SPE Intelligent Energy 2014 – Drilling Deeper: Data-Driven Modeling and Improving Risk Perception

Here is the third installment from our senior analyst Valentijn de Leeuw from SPE Intelligent Energy 2014:

In this blog I report on a few more technical contributions during the conference.  This will only give a flavor of the many more interesting presentations.

A vision for making drilling more efficient

In his comments during the Conference’s opening sessions, Halvor Kjørholt of Statoil, stated that “drilling safety and ability has improved, but not its efficiency”. As drilling corresponds half the cost of an oil field development and operation, making drilling more efficient will therefor significantly impact the total cost.  In addition, the quality of drilling has [amongst other methods] most impact on recovery. Kjørholt formulated are the following aspirations for developments in drilling and well technology

  • Real time well diagnostics: high-level real-time data and trends, including self-calibration, should indicate opportunities for improvement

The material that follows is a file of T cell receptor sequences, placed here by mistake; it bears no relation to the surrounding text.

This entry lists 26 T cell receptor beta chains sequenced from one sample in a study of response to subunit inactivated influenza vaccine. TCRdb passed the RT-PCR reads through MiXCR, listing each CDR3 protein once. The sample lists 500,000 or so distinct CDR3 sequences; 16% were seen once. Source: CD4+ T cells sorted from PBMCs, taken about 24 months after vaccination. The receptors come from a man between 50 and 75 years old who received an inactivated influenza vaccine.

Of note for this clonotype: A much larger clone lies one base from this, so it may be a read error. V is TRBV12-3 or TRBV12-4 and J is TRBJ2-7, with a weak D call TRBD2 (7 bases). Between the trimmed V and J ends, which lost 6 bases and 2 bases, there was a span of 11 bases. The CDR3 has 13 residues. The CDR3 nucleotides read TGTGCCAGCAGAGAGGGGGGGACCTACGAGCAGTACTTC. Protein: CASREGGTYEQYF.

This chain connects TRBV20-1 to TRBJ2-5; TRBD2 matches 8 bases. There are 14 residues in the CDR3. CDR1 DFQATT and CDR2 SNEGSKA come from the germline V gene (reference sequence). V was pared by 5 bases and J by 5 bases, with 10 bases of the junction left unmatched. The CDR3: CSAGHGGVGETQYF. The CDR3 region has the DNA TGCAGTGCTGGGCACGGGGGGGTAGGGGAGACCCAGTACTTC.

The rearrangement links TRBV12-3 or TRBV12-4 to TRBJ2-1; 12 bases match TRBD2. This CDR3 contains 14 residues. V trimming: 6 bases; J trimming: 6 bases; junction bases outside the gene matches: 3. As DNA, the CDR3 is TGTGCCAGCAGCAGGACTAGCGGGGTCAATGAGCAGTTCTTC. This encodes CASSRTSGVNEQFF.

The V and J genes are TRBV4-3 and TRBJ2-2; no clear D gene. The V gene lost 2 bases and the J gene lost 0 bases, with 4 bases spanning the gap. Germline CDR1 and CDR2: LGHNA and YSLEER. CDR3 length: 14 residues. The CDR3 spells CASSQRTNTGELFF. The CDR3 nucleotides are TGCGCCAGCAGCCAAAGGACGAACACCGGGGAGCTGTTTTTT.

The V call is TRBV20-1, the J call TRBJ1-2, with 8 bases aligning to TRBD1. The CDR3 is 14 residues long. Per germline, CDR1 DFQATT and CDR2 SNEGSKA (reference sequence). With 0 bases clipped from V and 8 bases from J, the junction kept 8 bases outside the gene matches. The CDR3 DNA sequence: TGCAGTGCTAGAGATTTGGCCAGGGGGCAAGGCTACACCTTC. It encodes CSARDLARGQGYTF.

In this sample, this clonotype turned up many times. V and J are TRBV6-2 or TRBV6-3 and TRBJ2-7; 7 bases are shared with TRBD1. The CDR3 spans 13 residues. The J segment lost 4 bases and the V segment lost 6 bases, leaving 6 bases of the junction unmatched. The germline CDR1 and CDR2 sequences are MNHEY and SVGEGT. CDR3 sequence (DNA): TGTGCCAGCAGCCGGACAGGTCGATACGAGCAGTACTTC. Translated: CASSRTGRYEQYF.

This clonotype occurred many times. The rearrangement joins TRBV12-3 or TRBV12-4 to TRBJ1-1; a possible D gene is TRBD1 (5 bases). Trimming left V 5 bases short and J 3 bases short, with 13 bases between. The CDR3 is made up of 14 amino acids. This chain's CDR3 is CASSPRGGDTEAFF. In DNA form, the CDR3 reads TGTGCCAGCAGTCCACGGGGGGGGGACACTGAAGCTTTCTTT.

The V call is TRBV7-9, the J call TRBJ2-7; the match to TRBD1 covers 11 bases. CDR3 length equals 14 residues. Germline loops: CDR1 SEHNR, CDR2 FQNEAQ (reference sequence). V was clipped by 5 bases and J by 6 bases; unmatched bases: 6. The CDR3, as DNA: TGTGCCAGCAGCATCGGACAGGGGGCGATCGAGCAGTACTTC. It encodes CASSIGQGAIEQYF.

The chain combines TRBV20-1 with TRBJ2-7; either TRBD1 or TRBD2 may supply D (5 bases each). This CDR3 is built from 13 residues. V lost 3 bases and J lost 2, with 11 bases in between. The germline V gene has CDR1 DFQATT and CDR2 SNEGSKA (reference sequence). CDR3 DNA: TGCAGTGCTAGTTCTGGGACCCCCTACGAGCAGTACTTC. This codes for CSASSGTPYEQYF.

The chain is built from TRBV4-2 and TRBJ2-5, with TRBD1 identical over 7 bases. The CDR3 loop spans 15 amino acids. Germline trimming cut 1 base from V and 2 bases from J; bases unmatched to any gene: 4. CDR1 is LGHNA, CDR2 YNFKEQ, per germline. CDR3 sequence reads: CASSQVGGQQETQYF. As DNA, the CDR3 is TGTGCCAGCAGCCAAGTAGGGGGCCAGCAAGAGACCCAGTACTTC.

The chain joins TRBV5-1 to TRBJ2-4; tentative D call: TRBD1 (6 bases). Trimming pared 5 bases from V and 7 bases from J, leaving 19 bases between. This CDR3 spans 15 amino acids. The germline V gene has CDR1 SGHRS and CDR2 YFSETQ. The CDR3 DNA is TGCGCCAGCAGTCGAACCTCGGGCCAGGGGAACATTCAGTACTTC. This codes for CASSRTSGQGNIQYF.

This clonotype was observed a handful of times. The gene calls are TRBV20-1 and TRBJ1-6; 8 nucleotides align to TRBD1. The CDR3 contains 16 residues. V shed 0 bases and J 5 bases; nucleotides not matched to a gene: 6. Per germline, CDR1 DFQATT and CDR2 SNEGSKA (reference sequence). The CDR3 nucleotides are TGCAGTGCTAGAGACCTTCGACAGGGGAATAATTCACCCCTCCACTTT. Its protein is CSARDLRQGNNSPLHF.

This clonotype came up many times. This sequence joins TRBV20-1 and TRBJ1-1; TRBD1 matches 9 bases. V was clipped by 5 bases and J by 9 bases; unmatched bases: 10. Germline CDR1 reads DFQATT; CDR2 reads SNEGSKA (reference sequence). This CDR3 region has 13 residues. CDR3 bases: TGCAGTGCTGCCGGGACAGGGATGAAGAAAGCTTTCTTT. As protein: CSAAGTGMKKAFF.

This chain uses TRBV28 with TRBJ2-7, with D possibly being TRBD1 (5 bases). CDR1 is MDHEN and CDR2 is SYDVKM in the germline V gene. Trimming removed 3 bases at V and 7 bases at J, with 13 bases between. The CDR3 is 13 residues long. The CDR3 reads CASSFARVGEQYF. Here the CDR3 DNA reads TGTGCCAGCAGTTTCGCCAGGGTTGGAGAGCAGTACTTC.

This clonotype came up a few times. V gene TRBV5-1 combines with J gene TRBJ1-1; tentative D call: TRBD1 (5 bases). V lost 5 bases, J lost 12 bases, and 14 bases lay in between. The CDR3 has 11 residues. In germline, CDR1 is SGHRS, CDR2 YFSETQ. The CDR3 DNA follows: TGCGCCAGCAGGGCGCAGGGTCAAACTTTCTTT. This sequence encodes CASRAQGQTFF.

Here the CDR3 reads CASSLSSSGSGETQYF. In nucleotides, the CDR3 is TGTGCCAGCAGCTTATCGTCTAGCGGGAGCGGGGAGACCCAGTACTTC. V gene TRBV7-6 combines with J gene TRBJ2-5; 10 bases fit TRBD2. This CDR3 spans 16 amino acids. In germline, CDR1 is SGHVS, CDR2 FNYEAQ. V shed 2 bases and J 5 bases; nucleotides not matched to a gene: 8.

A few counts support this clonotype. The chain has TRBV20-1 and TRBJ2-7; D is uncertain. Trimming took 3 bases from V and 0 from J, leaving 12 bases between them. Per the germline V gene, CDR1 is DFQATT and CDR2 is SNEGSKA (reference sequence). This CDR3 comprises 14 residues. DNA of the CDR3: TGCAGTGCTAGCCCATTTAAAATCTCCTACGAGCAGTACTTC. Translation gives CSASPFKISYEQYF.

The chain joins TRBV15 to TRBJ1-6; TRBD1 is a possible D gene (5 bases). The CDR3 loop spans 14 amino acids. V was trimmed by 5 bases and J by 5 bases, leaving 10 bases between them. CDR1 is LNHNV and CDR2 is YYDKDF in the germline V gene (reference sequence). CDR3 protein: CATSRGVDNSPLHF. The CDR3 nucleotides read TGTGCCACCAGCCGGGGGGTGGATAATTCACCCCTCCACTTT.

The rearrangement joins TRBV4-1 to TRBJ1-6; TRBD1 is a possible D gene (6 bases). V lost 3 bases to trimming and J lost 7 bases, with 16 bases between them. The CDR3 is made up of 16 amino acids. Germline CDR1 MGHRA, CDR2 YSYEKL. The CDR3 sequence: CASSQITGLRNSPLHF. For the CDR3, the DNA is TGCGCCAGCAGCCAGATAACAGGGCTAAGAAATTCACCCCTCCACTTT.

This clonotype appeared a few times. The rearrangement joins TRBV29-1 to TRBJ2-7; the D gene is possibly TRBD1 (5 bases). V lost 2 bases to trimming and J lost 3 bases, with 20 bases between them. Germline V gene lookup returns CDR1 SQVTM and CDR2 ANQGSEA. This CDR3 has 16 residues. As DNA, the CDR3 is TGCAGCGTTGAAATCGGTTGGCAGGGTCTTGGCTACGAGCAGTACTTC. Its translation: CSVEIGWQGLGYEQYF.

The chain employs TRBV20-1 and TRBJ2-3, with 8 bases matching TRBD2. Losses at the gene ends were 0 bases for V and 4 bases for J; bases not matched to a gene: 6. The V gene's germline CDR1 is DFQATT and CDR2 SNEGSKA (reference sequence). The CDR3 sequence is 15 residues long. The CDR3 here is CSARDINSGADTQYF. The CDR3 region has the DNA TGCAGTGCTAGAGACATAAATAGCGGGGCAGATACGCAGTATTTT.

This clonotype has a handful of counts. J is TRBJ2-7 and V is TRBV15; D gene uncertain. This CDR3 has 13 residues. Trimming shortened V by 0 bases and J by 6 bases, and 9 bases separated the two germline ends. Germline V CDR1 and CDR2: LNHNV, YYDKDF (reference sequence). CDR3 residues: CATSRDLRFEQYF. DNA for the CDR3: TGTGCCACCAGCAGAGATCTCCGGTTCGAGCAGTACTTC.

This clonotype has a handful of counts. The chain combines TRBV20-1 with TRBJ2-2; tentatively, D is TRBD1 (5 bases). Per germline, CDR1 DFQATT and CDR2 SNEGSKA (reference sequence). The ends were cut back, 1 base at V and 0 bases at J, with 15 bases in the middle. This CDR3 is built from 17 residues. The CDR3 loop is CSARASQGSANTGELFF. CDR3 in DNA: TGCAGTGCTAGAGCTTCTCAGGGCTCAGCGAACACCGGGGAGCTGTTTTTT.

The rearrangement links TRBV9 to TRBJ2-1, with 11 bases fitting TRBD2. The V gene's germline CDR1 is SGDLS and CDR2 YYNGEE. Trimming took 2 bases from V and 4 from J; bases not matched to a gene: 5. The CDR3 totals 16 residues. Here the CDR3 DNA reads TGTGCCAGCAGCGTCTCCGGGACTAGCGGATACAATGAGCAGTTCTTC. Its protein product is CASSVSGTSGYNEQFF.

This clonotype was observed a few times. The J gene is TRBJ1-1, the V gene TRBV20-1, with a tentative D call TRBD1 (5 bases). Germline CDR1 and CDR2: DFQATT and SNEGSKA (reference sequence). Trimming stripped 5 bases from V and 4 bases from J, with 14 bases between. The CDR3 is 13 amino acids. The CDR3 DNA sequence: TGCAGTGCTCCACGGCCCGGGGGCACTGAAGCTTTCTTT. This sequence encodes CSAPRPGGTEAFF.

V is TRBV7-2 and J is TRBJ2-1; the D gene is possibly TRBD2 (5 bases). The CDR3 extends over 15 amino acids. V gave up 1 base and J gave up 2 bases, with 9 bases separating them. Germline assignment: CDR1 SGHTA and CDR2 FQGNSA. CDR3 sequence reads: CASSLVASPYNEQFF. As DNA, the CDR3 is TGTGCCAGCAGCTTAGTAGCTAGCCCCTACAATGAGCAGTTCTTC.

• Drilling sequence automation: control technology to run sequences of drilling processes in autonomous mode (instead of manual).
  • Downhole pressure control. This exists as a service but should be more integrated in drilling control.  The accuracy should be improved as well as the ability to detect small and flows. The technology should detect events in early stages.
  • Robot drill floor solutions to replace today’s manned by reliable unmanned intervention. situation.  Robots should communicate and organize themselves (As aimed at by Industrial Internet of Things)
  • Making the well as it is drilled. Ability to steer and log while drilling, and placing casing or liner. Compete the section in one run including cementing.
  • Real-time reservoir navigation using a ‘deep’ 3D image with the capability to ‘looking around in the reservoir, to better place the wells.

Kjorholt closed by emphasizing the need for competencies and operational readiness, to apply these technologies successfully.

Data-driven modeling and optimization using Real-Time Data